Some of us sleep like babies, but unfortunately, many of us don’t. Approximately 20 to 40 percent of Americans suffer from insomnia, a sleep disorder resulting in wakefulness or restlessness and an overall inability to sleep. Some people can fall asleep fine, but suffer from an inability to stay asleep, which is referred to as sleep-maintenance insomnia.
Dealing with insomnia of any kind is frustrating and the reality is that there is no cure besides medication. What you can do is improve your “sleep hygiene” to get your body and mind in shape for a good night’s sleep. Here are some tips to make that happen.
- Keep a consistent sleep schedule. Go to bed and wake up at the same time each day, even on the weekends. The routine will reinforce the natural sleep-wake cycle of your body.
- Get at least 30 minutes of exercise during the day (but not in the few hours before bedtime). The physical activity will help tire your body out so you can sleep better.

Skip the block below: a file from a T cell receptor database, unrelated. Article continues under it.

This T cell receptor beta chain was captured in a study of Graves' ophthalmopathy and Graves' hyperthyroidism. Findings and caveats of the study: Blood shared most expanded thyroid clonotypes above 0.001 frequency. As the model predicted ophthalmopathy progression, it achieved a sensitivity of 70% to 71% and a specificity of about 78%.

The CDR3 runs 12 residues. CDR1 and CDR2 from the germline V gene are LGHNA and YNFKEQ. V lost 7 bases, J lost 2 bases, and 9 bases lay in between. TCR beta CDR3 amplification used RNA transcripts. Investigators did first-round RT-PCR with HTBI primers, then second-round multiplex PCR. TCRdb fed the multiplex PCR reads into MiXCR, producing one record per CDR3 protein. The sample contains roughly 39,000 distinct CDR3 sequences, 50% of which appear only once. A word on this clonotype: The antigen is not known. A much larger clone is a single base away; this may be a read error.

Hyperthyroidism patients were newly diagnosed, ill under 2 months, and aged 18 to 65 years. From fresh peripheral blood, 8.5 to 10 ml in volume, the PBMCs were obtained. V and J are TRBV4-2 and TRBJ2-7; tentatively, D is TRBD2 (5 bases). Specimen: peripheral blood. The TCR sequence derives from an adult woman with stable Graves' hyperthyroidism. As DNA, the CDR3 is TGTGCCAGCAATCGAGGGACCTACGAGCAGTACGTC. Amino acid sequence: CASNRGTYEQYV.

- Develop a bedtime routine that involves winding down as you get in bed. For example, take a warm shower, brush your teeth, do some easy stretching or practice yoga before turning off the light.
- Make sure your sleep environment is comfortable. This involves being in a cool, dark, and quiet room with a comfortable mattress.
- When you find yourself tossing and turning in the middle of the night, try to meditate. Practice progressive muscle relaxation or deep breathing to force yourself into a more relaxed state. If that doesn’t work, try listening to soft music or reading for 20-30 minutes before you try to go back to sleep.
- Avoid eating large meals before bed.
- Avoid stimulants (caffeine, nicotine) in the afternoon.
- Avoid alcohol in the few hours before you go to bed. Alcohol may initially seem as though it makes you sleepy, but it may cause you to wake up later as your body metabolizes the alcohol.
- Avoid using technology right before you go to bed (i.e., watching television, working on your computer or other electronic devices).
- Avoid naps or limit them to no more than 30 min.
The Center for Disease Control recommends that adults get at least seven hours of quality sleep each night. To wake up well rested and refreshed, set yourself up for success by using our tips above to improve the quality of your sleep.